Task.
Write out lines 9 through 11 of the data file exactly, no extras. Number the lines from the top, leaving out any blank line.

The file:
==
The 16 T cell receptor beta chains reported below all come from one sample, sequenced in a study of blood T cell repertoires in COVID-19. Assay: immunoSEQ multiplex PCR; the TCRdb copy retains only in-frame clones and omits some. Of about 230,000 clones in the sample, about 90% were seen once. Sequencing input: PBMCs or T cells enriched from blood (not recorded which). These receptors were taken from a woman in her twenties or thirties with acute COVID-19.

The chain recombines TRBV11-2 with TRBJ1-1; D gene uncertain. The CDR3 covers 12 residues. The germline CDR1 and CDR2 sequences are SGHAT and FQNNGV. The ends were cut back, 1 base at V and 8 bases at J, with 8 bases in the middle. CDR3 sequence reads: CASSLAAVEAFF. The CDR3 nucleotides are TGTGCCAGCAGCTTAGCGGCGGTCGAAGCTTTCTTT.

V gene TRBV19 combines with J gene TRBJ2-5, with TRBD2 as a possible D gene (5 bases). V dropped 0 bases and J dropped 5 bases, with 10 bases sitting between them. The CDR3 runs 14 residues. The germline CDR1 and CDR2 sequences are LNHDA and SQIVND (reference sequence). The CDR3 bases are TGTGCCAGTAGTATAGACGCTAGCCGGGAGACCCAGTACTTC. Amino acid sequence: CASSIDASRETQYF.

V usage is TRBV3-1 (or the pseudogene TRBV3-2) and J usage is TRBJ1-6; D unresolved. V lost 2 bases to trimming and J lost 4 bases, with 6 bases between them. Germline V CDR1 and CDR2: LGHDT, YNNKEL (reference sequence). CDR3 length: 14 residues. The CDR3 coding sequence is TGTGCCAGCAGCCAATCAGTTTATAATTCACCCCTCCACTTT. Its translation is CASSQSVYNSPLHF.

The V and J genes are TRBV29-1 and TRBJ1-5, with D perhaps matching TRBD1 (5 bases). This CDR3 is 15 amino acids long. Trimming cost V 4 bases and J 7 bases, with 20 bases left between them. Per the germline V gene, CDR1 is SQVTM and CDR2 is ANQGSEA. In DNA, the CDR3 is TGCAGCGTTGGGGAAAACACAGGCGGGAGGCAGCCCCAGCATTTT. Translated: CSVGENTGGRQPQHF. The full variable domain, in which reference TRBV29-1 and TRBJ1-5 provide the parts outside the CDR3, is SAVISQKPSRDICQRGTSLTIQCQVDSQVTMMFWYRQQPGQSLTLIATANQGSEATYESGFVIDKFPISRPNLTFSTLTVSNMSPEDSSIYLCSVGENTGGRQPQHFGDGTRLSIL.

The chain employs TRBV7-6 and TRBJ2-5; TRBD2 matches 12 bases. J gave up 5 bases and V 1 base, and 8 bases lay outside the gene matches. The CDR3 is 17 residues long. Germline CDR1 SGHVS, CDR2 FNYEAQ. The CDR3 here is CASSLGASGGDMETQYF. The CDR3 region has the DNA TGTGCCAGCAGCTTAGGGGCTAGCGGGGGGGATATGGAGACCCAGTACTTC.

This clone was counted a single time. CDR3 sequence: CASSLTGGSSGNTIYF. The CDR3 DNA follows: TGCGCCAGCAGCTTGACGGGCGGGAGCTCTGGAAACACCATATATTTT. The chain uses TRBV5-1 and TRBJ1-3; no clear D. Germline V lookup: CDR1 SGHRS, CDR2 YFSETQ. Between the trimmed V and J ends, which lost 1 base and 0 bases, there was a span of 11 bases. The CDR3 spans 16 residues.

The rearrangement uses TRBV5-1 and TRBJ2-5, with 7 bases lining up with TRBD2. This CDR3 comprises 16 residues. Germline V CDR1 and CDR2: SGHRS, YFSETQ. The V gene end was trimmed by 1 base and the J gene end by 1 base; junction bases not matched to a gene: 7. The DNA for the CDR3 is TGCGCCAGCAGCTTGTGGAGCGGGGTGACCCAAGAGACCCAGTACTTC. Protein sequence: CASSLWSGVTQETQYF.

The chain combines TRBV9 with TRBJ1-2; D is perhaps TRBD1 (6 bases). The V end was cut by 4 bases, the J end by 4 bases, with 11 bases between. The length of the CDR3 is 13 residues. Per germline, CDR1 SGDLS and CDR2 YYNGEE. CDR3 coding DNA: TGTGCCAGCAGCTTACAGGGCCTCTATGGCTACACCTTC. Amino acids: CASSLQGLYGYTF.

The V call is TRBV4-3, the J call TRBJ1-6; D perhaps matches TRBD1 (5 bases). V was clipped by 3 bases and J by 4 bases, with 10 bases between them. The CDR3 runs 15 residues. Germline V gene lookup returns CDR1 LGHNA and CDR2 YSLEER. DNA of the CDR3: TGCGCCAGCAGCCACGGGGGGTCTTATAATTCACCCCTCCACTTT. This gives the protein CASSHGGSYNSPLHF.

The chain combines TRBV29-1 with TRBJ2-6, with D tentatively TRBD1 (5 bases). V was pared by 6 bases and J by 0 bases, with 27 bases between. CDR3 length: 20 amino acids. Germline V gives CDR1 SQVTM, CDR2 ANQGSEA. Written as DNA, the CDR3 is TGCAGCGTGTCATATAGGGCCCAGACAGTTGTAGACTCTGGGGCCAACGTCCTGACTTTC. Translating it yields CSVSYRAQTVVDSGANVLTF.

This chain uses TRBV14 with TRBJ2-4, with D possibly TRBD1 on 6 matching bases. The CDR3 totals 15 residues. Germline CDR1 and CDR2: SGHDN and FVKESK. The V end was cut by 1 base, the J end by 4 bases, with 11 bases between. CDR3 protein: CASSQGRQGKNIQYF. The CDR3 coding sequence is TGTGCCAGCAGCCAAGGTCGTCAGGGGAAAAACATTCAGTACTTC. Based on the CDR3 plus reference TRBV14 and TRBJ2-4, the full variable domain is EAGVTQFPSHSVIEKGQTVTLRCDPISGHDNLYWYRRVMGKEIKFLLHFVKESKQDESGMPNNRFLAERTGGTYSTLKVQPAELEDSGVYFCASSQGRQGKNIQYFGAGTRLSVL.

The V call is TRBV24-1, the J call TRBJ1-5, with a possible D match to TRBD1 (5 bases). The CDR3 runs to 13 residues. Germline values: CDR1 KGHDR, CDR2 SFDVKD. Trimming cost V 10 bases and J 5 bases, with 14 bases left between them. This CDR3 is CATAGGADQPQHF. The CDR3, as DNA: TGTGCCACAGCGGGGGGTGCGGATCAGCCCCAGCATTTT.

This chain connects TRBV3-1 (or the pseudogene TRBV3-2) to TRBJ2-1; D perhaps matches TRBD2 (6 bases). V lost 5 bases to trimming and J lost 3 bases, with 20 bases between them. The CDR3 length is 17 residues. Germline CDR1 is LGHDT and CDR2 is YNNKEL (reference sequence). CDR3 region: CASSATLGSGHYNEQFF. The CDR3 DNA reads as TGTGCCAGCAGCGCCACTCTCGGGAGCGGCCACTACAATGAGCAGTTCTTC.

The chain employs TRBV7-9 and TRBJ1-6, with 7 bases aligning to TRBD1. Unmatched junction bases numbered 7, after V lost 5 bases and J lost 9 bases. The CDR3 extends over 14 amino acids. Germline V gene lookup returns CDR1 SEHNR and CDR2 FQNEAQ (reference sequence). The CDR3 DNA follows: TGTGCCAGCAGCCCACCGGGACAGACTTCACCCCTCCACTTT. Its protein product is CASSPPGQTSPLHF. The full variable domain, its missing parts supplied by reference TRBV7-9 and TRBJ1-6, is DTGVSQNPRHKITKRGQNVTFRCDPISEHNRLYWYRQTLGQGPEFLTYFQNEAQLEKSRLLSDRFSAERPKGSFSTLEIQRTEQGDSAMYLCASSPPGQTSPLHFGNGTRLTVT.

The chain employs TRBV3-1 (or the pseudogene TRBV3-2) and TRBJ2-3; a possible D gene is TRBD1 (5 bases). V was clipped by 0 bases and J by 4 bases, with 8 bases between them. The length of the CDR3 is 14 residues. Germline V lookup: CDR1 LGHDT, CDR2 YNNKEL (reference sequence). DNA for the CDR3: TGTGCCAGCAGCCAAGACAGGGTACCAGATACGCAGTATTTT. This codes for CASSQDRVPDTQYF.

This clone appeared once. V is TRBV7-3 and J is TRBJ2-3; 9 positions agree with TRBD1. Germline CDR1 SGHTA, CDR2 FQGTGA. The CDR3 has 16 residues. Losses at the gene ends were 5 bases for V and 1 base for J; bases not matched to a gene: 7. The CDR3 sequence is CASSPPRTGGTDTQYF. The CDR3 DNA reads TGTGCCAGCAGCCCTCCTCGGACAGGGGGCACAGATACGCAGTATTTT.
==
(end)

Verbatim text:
The chain combines TRBV9 with TRBJ1-2; D is perhaps TRBD1 (6 bases). The V end was cut by 4 bases, the J end by 4 bases, with 11 bases between. The length of the CDR3 is 13 residues. Per germline, CDR1 SGDLS and CDR2 YYNGEE. CDR3 coding DNA: TGTGCCAGCAGCTTACAGGGCCTCTATGGCTACACCTTC. Amino acids: CASSLQGLYGYTF.

The V call is TRBV4-3, the J call TRBJ1-6; D perhaps matches TRBD1 (5 bases). V was clipped by 3 bases and J by 4 bases, with 10 bases between them. The CDR3 runs 15 residues. Germline V gene lookup returns CDR1 LGHNA and CDR2 YSLEER. DNA of the CDR3: TGCGCCAGCAGCCACGGGGGGTCTTATAATTCACCCCTCCACTTT. This gives the protein CASSHGGSYNSPLHF.

The chain combines TRBV29-1 with TRBJ2-6, with D tentatively TRBD1 (5 bases). V was pared by 6 bases and J by 0 bases, with 27 bases between. CDR3 length: 20 amino acids. Germline V gives CDR1 SQVTM, CDR2 ANQGSEA. Written as DNA, the CDR3 is TGCAGCGTGTCATATAGGGCCCAGACAGTTGTAGACTCTGGGGCCAACGTCCTGACTTTC. Translating it yields CSVSYRAQTVVDSGANVLTF.